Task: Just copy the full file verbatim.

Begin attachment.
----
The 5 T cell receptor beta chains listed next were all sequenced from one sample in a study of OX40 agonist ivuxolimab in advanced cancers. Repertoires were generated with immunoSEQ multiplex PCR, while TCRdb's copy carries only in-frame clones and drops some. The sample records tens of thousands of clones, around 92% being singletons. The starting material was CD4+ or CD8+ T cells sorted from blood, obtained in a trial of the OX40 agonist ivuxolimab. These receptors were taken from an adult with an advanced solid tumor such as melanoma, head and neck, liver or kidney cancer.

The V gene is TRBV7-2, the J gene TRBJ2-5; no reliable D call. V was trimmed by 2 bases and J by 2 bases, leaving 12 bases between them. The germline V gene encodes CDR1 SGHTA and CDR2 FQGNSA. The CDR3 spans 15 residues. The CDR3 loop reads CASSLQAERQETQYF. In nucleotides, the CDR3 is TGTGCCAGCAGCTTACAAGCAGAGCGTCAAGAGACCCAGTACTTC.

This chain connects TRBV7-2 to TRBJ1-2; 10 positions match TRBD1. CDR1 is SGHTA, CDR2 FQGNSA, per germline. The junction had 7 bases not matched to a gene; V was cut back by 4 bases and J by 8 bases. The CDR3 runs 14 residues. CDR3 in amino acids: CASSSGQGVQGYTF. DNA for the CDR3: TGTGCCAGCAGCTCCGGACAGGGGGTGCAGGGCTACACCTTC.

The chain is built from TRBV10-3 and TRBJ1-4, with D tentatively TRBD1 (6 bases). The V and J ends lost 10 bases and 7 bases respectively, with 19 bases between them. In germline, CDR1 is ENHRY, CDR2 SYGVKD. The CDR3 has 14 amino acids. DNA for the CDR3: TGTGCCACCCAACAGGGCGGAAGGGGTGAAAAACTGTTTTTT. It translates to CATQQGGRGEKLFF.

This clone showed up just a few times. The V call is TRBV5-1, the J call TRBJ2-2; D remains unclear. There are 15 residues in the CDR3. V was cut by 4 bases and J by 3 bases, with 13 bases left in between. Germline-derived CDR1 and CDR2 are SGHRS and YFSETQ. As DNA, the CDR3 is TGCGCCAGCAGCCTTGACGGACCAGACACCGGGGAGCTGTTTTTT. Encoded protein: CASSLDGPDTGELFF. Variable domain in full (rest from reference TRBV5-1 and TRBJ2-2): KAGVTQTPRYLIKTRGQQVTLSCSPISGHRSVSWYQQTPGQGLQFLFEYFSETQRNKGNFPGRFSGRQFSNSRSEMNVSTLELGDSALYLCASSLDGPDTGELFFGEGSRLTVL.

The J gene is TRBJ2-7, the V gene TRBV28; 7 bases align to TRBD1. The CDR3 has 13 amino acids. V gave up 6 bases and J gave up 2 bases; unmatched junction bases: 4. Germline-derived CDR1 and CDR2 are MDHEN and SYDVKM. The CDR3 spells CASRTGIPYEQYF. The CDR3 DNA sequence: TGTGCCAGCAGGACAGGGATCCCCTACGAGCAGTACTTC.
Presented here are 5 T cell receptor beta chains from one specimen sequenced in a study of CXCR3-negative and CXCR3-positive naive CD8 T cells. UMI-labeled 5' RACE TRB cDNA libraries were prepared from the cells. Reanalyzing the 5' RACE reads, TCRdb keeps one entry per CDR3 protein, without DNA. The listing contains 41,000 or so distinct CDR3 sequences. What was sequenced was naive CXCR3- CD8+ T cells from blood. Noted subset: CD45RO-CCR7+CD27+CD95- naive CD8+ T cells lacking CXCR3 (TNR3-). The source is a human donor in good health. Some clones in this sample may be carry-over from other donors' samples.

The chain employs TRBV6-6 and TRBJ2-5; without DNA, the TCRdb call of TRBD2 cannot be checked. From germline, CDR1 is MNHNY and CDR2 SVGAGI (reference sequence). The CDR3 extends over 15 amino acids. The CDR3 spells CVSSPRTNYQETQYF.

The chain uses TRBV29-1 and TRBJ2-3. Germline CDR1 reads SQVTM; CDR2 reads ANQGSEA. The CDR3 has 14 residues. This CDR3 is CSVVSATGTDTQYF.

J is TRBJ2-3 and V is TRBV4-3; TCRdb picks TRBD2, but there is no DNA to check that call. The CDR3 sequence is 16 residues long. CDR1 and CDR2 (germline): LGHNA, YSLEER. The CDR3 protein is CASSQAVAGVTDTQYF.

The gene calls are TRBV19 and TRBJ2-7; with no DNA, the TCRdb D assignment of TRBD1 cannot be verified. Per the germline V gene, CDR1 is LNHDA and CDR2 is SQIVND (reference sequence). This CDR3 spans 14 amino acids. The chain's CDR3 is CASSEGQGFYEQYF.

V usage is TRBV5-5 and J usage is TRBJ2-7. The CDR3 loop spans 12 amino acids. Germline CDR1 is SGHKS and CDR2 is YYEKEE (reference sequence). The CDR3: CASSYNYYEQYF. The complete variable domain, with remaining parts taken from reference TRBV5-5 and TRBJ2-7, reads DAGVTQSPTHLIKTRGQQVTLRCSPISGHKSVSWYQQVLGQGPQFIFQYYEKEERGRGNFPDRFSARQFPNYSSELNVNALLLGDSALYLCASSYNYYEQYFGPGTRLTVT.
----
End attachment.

The 5 T cell receptor beta chains listed next were all sequenced from one sample in a study of OX40 agonist ivuxolimab in advanced cancers. Repertoires were generated with immunoSEQ multiplex PCR, while TCRdb's copy carries only in-frame clones and drops some. The sample records tens of thousands of clones, around 92% being singletons. The starting material was CD4+ or CD8+ T cells sorted from blood, obtained in a trial of the OX40 agonist ivuxolimab. These receptors were taken from an adult with an advanced solid tumor such as melanoma, head and neck, liver or kidney cancer.

The V gene is TRBV7-2, the J gene TRBJ2-5; no reliable D call. V was trimmed by 2 bases and J by 2 bases, leaving 12 bases between them. The germline V gene encodes CDR1 SGHTA and CDR2 FQGNSA. The CDR3 spans 15 residues. The CDR3 loop reads CASSLQAERQETQYF. In nucleotides, the CDR3 is TGTGCCAGCAGCTTACAAGCAGAGCGTCAAGAGACCCAGTACTTC.

This chain connects TRBV7-2 to TRBJ1-2; 10 positions match TRBD1. CDR1 is SGHTA, CDR2 FQGNSA, per germline. The junction had 7 bases not matched to a gene; V was cut back by 4 bases and J by 8 bases. The CDR3 runs 14 residues. CDR3 in amino acids: CASSSGQGVQGYTF. DNA for the CDR3: TGTGCCAGCAGCTCCGGACAGGGGGTGCAGGGCTACACCTTC.

The chain is built from TRBV10-3 and TRBJ1-4, with D tentatively TRBD1 (6 bases). The V and J ends lost 10 bases and 7 bases respectively, with 19 bases between them. In germline, CDR1 is ENHRY, CDR2 SYGVKD. The CDR3 has 14 amino acids. DNA for the CDR3: TGTGCCACCCAACAGGGCGGAAGGGGTGAAAAACTGTTTTTT. It translates to CATQQGGRGEKLFF.

This clone showed up just a few times. The V call is TRBV5-1, the J call TRBJ2-2; D remains unclear. There are 15 residues in the CDR3. V was cut by 4 bases and J by 3 bases, with 13 bases left in between. Germline-derived CDR1 and CDR2 are SGHRS and YFSETQ. As DNA, the CDR3 is TGCGCCAGCAGCCTTGACGGACCAGACACCGGGGAGCTGTTTTTT. Encoded protein: CASSLDGPDTGELFF. Variable domain in full (rest from reference TRBV5-1 and TRBJ2-2): KAGVTQTPRYLIKTRGQQVTLSCSPISGHRSVSWYQQTPGQGLQFLFEYFSETQRNKGNFPGRFSGRQFSNSRSEMNVSTLELGDSALYLCASSLDGPDTGELFFGEGSRLTVL.

The J gene is TRBJ2-7, the V gene TRBV28; 7 bases align to TRBD1. The CDR3 has 13 amino acids. V gave up 6 bases and J gave up 2 bases; unmatched junction bases: 4. Germline-derived CDR1 and CDR2 are MDHEN and SYDVKM. The CDR3 spells CASRTGIPYEQYF. The CDR3 DNA sequence: TGTGCCAGCAGGACAGGGATCCCCTACGAGCAGTACTTC.
Presented here are 5 T cell receptor beta chains from one specimen sequenced in a study of CXCR3-negative and CXCR3-positive naive CD8 T cells. UMI-labeled 5' RACE TRB cDNA libraries were prepared from the cells. Reanalyzing the 5' RACE reads, TCRdb keeps one entry per CDR3 protein, without DNA. The listing contains 41,000 or so distinct CDR3 sequences. What was sequenced was naive CXCR3- CD8+ T cells from blood. Noted subset: CD45RO-CCR7+CD27+CD95- naive CD8+ T cells lacking CXCR3 (TNR3-). The source is a human donor in good health. Some clones in this sample may be carry-over from other donors' samples.

The chain employs TRBV6-6 and TRBJ2-5; without DNA, the TCRdb call of TRBD2 cannot be checked. From germline, CDR1 is MNHNY and CDR2 SVGAGI (reference sequence). The CDR3 extends over 15 amino acids. The CDR3 spells CVSSPRTNYQETQYF.

The chain uses TRBV29-1 and TRBJ2-3. Germline CDR1 reads SQVTM; CDR2 reads ANQGSEA. The CDR3 has 14 residues. This CDR3 is CSVVSATGTDTQYF.

J is TRBJ2-3 and V is TRBV4-3; TCRdb picks TRBD2, but there is no DNA to check that call. The CDR3 sequence is 16 residues long. CDR1 and CDR2 (germline): LGHNA, YSLEER. The CDR3 protein is CASSQAVAGVTDTQYF.

The gene calls are TRBV19 and TRBJ2-7; with no DNA, the TCRdb D assignment of TRBD1 cannot be verified. Per the germline V gene, CDR1 is LNHDA and CDR2 is SQIVND (reference sequence). This CDR3 spans 14 amino acids. The chain's CDR3 is CASSEGQGFYEQYF.

V usage is TRBV5-5 and J usage is TRBJ2-7. The CDR3 loop spans 12 amino acids. Germline CDR1 is SGHKS and CDR2 is YYEKEE (reference sequence). The CDR3: CASSYNYYEQYF. The complete variable domain, with remaining parts taken from reference TRBV5-5 and TRBJ2-7, reads DAGVTQSPTHLIKTRGQQVTLRCSPISGHKSVSWYQQVLGQGPQFIFQYYEKEERGRGNFPDRFSARQFPNYSSELNVNALLLGDSALYLCASSYNYYEQYFGPGTRLTVT.